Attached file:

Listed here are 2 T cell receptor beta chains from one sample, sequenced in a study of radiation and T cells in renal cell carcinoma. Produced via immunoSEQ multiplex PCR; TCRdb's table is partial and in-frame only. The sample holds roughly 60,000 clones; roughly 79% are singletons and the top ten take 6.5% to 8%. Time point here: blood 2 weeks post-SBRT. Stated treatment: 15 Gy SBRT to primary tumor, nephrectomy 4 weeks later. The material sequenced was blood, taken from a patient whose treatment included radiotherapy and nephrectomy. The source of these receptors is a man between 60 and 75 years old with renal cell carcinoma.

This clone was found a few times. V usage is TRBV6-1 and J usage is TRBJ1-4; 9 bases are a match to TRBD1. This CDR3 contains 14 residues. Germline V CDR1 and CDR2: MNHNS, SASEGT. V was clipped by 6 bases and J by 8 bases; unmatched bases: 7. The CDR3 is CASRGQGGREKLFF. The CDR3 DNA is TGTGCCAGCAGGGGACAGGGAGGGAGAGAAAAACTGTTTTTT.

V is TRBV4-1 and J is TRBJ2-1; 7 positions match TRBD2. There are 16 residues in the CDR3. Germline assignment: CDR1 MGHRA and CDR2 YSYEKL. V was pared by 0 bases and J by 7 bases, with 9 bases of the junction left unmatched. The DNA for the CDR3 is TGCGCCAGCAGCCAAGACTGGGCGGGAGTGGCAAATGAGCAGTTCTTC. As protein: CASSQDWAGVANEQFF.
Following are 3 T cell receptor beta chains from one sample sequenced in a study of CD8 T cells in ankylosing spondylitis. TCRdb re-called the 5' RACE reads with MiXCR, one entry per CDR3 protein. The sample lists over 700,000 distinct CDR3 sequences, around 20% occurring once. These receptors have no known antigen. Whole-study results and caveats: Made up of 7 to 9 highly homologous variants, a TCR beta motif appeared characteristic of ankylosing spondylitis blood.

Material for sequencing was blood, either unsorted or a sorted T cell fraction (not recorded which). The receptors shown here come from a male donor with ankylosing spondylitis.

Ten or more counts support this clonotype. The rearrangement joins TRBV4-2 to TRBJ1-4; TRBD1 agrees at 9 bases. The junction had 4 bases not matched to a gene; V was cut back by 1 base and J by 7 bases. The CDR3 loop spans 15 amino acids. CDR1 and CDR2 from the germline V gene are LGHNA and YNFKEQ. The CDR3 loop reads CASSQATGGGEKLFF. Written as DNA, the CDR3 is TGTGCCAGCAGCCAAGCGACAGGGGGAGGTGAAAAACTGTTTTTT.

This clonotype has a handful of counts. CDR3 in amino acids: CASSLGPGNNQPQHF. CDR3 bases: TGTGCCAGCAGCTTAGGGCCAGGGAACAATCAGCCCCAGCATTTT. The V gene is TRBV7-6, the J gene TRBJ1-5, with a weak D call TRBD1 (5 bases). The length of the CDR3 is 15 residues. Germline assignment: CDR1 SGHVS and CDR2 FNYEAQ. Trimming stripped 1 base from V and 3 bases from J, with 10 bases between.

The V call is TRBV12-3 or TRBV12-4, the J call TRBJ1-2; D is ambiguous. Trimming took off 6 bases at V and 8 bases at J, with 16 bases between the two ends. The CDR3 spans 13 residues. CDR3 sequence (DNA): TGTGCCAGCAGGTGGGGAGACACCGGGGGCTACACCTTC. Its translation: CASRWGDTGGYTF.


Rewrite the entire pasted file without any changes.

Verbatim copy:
Listed here are 2 T cell receptor beta chains from one sample, sequenced in a study of radiation and T cells in renal cell carcinoma. Produced via immunoSEQ multiplex PCR; TCRdb's table is partial and in-frame only. The sample holds roughly 60,000 clones; roughly 79% are singletons and the top ten take 6.5% to 8%. Time point here: blood 2 weeks post-SBRT. Stated treatment: 15 Gy SBRT to primary tumor, nephrectomy 4 weeks later. The material sequenced was blood, taken from a patient whose treatment included radiotherapy and nephrectomy. The source of these receptors is a man between 60 and 75 years old with renal cell carcinoma.

This clone was found a few times. V usage is TRBV6-1 and J usage is TRBJ1-4; 9 bases are a match to TRBD1. This CDR3 contains 14 residues. Germline V CDR1 and CDR2: MNHNS, SASEGT. V was clipped by 6 bases and J by 8 bases; unmatched bases: 7. The CDR3 is CASRGQGGREKLFF. The CDR3 DNA is TGTGCCAGCAGGGGACAGGGAGGGAGAGAAAAACTGTTTTTT.

V is TRBV4-1 and J is TRBJ2-1; 7 positions match TRBD2. There are 16 residues in the CDR3. Germline assignment: CDR1 MGHRA and CDR2 YSYEKL. V was pared by 0 bases and J by 7 bases, with 9 bases of the junction left unmatched. The DNA for the CDR3 is TGCGCCAGCAGCCAAGACTGGGCGGGAGTGGCAAATGAGCAGTTCTTC. As protein: CASSQDWAGVANEQFF.
Following are 3 T cell receptor beta chains from one sample sequenced in a study of CD8 T cells in ankylosing spondylitis. TCRdb re-called the 5' RACE reads with MiXCR, one entry per CDR3 protein. The sample lists over 700,000 distinct CDR3 sequences, around 20% occurring once. These receptors have no known antigen. Whole-study results and caveats: Made up of 7 to 9 highly homologous variants, a TCR beta motif appeared characteristic of ankylosing spondylitis blood.

Material for sequencing was blood, either unsorted or a sorted T cell fraction (not recorded which). The receptors shown here come from a male donor with ankylosing spondylitis.

Ten or more counts support this clonotype. The rearrangement joins TRBV4-2 to TRBJ1-4; TRBD1 agrees at 9 bases. The junction had 4 bases not matched to a gene; V was cut back by 1 base and J by 7 bases. The CDR3 loop spans 15 amino acids. CDR1 and CDR2 from the germline V gene are LGHNA and YNFKEQ. The CDR3 loop reads CASSQATGGGEKLFF. Written as DNA, the CDR3 is TGTGCCAGCAGCCAAGCGACAGGGGGAGGTGAAAAACTGTTTTTT.

This clonotype has a handful of counts. CDR3 in amino acids: CASSLGPGNNQPQHF. CDR3 bases: TGTGCCAGCAGCTTAGGGCCAGGGAACAATCAGCCCCAGCATTTT. The V gene is TRBV7-6, the J gene TRBJ1-5, with a weak D call TRBD1 (5 bases). The length of the CDR3 is 15 residues. Germline assignment: CDR1 SGHVS and CDR2 FNYEAQ. Trimming stripped 1 base from V and 3 bases from J, with 10 bases between.

The V call is TRBV12-3 or TRBV12-4, the J call TRBJ1-2; D is ambiguous. Trimming took off 6 bases at V and 8 bases at J, with 16 bases between the two ends. The CDR3 spans 13 residues. CDR3 sequence (DNA): TGTGCCAGCAGGTGGGGAGACACCGGGGGCTACACCTTC. Its translation: CASRWGDTGGYTF.